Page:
Asset Management and Preservation for Charities and Institutions
In New Zealand, trustees oversee a large amount of public money for institutions and charities that frequently have good and noble causes.
Trustees are often passionate about the use of the assets they oversee, as well as the beneficiaries they serve. At Bradley Nuttall, we help channel trustees’ energy into one specific activity that is almost certain to help them add real value; a prudent and rigorous process for managing the assets under their control.
The fallout from the finance company collapse revealed that many institutions were overexposed to risks they didn’t properly understand. Many trustees weren’t aware how much risk their portfolios were exposed to. They were relying on the advice of an expert on the committee, and felt unqualified to challenge this expert’s opinions.
It is possible to learn from the past, and for trustees to bring real tangible benefit to their beneficiaries and themselves, by using a rigorous prudent process to manage their assets. Potential benefits include:
- Lower investment and custody costs
- Better performing investments
- Resolution of committee conflicts
- Clarity on investment objectives
- Match of risk capacity with risk exposure
- Increased diversification
- Protection for trustees
- Uniform, standardised, and convenient reporting and benchmarking
Strong evidence that Institutions, Foundations and Endowments often invest badly
Institutions, not for profit organisations, and endowments represent some of the most sophisticated investors in the New Zealand marketplace. These organisations often have both significant resources at their disposal and access to a range of investments not normally available to the investing public.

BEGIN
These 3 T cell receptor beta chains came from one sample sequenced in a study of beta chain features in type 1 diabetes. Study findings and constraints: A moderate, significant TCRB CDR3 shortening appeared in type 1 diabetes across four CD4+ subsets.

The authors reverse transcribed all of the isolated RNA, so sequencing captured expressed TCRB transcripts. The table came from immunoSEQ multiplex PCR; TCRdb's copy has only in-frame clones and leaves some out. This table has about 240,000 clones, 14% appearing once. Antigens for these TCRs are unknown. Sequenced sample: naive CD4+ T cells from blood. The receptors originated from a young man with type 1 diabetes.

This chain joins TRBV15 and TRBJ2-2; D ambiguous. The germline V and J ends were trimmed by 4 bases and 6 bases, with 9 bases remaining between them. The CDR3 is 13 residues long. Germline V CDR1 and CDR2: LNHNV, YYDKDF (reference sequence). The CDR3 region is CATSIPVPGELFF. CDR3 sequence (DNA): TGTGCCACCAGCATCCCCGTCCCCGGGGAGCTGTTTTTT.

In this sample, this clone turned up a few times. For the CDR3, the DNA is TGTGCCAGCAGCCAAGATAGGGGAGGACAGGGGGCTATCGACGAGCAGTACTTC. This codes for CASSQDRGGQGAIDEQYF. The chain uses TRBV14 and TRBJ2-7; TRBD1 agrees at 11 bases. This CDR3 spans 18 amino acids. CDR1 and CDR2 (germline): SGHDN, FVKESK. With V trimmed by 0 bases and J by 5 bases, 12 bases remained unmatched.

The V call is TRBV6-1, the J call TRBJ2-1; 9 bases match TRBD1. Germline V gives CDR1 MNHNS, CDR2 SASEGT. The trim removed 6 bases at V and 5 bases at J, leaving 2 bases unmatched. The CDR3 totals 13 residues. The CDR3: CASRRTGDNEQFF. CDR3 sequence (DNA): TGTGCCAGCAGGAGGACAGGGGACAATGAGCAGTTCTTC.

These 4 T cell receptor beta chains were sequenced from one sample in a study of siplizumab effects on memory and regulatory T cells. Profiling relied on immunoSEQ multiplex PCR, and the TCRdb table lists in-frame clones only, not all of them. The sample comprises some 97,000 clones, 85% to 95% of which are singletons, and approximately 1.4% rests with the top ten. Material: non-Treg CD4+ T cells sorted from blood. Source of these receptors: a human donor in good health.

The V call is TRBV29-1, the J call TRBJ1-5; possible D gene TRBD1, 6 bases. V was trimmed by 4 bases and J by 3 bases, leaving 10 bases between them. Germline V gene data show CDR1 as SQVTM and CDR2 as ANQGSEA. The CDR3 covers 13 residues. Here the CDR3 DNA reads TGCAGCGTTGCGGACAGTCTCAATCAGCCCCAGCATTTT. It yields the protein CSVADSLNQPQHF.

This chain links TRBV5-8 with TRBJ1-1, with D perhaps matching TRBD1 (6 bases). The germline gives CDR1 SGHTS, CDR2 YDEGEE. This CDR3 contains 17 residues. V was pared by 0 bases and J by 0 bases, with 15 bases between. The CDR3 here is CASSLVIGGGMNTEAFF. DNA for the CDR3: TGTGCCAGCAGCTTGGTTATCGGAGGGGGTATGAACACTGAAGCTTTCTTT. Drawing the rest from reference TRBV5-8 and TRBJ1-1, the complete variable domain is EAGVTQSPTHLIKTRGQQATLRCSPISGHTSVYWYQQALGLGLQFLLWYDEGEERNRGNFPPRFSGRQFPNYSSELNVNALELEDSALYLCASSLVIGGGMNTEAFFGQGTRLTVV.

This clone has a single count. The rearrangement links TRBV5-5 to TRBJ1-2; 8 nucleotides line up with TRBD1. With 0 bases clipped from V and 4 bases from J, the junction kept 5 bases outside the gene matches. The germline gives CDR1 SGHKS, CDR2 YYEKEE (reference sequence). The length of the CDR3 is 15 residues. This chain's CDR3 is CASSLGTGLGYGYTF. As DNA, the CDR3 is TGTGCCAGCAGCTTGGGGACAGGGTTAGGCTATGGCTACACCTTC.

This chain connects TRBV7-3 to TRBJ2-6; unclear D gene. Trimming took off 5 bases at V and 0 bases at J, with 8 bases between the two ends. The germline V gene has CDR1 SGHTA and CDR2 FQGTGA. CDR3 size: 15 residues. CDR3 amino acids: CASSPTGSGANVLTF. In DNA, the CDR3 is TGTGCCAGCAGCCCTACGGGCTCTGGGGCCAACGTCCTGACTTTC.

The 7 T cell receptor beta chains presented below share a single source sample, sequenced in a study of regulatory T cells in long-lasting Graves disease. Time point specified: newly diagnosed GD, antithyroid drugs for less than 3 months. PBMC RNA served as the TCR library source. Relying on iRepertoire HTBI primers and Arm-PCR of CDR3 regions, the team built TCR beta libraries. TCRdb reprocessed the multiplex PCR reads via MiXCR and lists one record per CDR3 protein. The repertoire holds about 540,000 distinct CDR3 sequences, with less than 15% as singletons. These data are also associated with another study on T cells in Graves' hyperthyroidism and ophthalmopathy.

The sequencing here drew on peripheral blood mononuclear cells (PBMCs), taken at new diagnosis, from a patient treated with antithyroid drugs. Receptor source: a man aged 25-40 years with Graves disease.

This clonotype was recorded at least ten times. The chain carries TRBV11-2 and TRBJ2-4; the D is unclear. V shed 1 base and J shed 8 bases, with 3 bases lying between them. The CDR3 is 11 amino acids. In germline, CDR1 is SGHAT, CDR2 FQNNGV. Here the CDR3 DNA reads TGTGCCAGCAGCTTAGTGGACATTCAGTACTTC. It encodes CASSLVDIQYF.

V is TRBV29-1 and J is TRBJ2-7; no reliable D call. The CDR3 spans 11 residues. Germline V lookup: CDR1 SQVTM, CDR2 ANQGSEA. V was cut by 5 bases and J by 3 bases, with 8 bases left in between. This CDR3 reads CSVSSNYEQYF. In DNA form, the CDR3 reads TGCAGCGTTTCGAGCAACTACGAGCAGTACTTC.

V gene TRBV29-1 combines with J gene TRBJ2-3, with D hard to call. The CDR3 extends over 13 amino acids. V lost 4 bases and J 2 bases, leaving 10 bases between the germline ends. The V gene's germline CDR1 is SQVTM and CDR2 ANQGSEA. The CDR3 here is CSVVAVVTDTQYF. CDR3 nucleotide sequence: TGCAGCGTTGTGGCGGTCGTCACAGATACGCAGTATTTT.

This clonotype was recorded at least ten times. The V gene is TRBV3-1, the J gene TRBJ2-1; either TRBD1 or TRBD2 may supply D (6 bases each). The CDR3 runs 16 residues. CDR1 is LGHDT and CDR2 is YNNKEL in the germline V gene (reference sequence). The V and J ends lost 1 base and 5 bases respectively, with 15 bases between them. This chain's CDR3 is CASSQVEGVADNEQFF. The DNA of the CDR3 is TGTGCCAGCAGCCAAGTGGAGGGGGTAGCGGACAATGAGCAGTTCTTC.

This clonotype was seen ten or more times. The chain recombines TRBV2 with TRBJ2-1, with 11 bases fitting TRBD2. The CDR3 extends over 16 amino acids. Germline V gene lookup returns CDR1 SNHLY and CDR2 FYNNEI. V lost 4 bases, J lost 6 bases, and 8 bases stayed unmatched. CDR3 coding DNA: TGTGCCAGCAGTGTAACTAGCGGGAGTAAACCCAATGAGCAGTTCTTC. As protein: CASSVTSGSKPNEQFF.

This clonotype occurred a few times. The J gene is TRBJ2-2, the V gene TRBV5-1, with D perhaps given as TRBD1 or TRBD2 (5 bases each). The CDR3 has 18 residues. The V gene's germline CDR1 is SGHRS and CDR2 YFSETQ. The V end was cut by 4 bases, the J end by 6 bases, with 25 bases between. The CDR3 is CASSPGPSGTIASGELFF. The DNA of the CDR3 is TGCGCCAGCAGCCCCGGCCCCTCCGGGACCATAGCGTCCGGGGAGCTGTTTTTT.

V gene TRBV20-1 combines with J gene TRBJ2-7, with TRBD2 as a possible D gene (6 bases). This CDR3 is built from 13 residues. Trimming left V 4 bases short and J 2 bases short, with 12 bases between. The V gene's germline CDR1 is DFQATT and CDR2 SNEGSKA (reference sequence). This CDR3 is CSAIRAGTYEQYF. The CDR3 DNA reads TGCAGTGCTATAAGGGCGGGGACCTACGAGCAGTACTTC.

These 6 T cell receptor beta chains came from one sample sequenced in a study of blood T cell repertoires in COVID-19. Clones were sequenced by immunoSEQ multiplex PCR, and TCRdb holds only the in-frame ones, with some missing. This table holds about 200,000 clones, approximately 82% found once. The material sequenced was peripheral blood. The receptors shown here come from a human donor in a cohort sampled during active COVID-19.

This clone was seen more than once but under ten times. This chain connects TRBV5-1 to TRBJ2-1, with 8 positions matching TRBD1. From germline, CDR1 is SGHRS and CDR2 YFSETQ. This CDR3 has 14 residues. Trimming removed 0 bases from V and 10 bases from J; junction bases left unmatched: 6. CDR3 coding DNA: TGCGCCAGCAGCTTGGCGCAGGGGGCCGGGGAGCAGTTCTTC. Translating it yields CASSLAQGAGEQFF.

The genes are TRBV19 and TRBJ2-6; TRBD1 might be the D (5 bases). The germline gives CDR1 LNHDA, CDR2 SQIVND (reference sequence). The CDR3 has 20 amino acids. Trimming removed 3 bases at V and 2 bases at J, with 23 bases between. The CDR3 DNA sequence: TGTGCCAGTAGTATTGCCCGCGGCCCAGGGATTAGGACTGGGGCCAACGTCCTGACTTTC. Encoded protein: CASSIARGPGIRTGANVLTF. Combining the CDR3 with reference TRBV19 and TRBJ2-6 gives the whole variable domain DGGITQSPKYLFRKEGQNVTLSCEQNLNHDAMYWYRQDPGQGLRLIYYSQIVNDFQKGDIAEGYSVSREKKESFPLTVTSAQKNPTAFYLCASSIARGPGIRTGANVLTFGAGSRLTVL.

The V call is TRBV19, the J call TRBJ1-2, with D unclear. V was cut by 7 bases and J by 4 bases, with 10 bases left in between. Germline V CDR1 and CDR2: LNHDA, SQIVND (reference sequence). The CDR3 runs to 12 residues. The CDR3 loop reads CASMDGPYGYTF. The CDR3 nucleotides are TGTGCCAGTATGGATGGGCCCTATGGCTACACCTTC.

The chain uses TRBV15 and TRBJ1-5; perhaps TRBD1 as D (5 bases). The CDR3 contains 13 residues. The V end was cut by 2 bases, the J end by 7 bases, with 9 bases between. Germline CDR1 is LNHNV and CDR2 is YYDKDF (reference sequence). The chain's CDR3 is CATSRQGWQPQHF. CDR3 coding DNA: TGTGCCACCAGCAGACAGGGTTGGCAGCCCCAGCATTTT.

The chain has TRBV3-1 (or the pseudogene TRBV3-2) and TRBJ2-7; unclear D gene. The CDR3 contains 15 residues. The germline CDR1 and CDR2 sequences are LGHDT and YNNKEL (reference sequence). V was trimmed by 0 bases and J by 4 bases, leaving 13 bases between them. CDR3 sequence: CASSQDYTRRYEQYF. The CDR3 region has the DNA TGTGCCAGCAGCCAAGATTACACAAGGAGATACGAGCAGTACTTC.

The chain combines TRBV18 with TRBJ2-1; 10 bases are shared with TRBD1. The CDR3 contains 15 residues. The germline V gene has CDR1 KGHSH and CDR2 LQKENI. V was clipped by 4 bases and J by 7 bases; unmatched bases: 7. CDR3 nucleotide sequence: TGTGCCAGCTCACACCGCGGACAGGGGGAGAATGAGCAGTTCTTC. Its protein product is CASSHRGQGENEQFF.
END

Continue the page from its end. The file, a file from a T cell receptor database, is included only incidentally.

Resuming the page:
This is why it’s all the more surprising that, despite these advantages, evidence suggests that institutional trustees have made very poor investment management decisions. Several studies document that the decisions of trustees have often detracted value from the assets they manage. In other words, institutions, in aggregate, would have greater assets if trustees had done nothing, relative to the decisions they made.
First we’ll look at the evidence, then we’ll discuss the implications for trustees of institutions in New Zealand.
Review of an important academic study on institutional investment
Perhaps the most comprehensive study was published in the Financial Analysts Journal, Nov/Dec 2009, by Stewart, Neumann, Knittel and Heisler. Entitled “Absence of Value: An Analysis of Investment Allocation Decisions by Institutional Plan Sponsors,” this study investigates the reallocation of assets by institutional plan sponsors (trustees). The fundamental question posed was this: Did their allocation decisions add or detract from value relative to the status quo of doing nothing?
In the study, the authors examine an impressive amount of data. They use information from the PSN Investment Manager database (the largest independent investment management fund database in the United States). The database provides historic information on thousands of institutional investment products, and includes funds representing over $10 trillion in institutional assets. The study reviews over 80,000 annual returns.
The method of this study was to look at which products received large inflows or outflows of assets. In theory, if institutional trustees were adding value, money would flow into those investments that subsequently outperform and/or out of the investments that subsequently under-perform.
The study shows that over one, three, and five year pay-off periods, the investment decisions taken by institutional trustees result in negative net returns. In fact, they found $170.2 billion in losses due to those poor decisions. To summarise, the institutions would have had more assets if the trustees had done nothing.
The graph below shows the value gained or lost by institutions in the five years following a decision. In only two years out of eighteen did the trustees’ investment allocation decisions add value. In eight years, again out of eighteen, their decisions resulted in aggregate losses of over 1% of funds under management, relative to doing nothing.
How could trustees have gotten it so wrong?
This study offers a few suggestions about what institutional trustees were doing wrong.
Perhaps the number one error was relying on past performance of fund managers to predict future performance. We quote below from the study: